SHEFFIELD CHILDREN’S NHS FOUNDATION TRUST drugs used to prevent and treat malaria are to be strictly
G6PD DEFICIENCY avoided as are the drugs listed in the “You should avoid the
Some people have a severe form of the condition with
breakdown of red cells even without exposure to the above
triggers. These patients are said to have Chronic Non –
Blood Group: Spherocytic Haemolytic Anaemia. They sometimes require
blood transfusions. Whatever the severity of G6PD
Consultant: deficiency, all patients are at risk of crises when their
Haemoglobin drops to dangerously low levels due to a viral
Results (steady state): infection that stops the bone marrow from producing red cells
Hb (g/dI) (aplastic crisis). Aplastic crisis is dangerous and you should
Retic Count (x109/I) contact us immediately in the event of sudden tiredness with
a pale appearance. Most crisis will require transfusion of
What is G6PD? blood to correct the severe anaemia.
G6PD is short for glucose 6 Phosphate Deyhydrogenase. It is an
enzyme, which is found throughout the body. Some people have Problems for the unborn child
an inherited deficiency of G6PD, which results in low levels of the G6PD deficiency does not cause problems for the unborn
enzyme in the red blood cells, and this may cause occasional child.
problems for them. Certain drugs, viruses and food substances Jaundice in the new-born baby
cause the problem which breakdown G6PD deficient red cells and Mild jaundice (increase in a blood pigment called bilirubin) is
cause anaemia. common at birth due to immaturity of the liver. G6PD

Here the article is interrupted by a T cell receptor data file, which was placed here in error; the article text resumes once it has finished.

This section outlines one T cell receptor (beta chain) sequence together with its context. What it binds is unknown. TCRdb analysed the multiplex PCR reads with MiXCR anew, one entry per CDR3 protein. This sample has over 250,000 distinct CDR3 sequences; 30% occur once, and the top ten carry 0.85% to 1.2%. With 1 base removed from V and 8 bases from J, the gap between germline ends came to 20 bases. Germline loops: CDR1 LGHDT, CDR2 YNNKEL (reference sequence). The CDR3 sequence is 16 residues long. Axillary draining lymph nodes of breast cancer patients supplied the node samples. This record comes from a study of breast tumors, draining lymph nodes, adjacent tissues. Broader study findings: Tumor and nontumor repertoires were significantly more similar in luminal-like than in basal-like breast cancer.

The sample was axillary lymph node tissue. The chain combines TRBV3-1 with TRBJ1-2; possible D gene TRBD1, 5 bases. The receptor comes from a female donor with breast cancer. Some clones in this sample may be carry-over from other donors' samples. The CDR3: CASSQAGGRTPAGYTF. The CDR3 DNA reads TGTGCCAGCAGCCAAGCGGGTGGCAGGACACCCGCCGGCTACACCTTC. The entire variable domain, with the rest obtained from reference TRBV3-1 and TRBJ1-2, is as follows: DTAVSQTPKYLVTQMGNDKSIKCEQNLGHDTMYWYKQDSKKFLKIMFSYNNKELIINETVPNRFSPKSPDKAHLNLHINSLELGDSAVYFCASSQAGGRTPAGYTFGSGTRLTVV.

How is it inherited? deficiency increases the risk of severe jaundice in the first few
Both males and females inherit G6PD deficiency but males are days after birth and this can result in damage to the brain if
more severely affected. Individuals at greatest risk of inheriting it not detected and treated in time. When you become
are those who’s family originate from the Mediterranean, Asia, pregnant, alert the midwife and doctor in charge of the
Africa, Caribbean and South East Asia. For example G6PD antenatal care to this risk as they may wish to make special
deficiency is found in 1 in 12 Cypriots, 1 in 5 Africans, 1 in 10 Afro arrangements to monitor the newborn.
Caribbeans, 1 in 5 Indians, 1 in 30 Chinese and 1 in 5 Thais. When should you seek medical advice?
There are many different kinds of G6PD deficiency, but the kinds If you become unwell with pale and yellow looking skin,
found in people from the Mediterranean and South East Asia are backache and dark urine you should either contact us directly
usually more severe than those in other groups. 0114 271 7000 (ask for Haematology) or go to your GP or
When can G6PD cause anaemia? nearest casualty and present this leaflet.
Individuals with G6PD deficiency are usually completely healthy You should avoid the following: - Maloprim, Primaquine,
until exposed to certain drugs, foods and infections. These are Pentaquine, Pamaquine, Nalidixic acid, Nitrofurantoin,
listed in the “You should avoid the following” section and exposure Sulphonamides, including Septrin/Bactrim, Dapsone. Avoid
to them results in a breakdown of red blood cells and anaemia (low close contact with, Moth balls (Napthalene). Avoid eating
concentration of haemoglobin). Fava beans (broad beans) and Fava Beans (Broad Beans), Chinese herbal medicines.
Information Leaflet number: 71 (as/06/12/06)
Author/Contact: Jenny Welch
For Further advice contact:
Sheffield Children’s NHS Foundation Trust,
Main hospital number: 0114 271 7000
Patient Advice and Liaison Team
Sheffield Children’s NHS Foundation Trust
Tel: 0114 271 7594
Trust web site address: http://www.sch.nhs.uk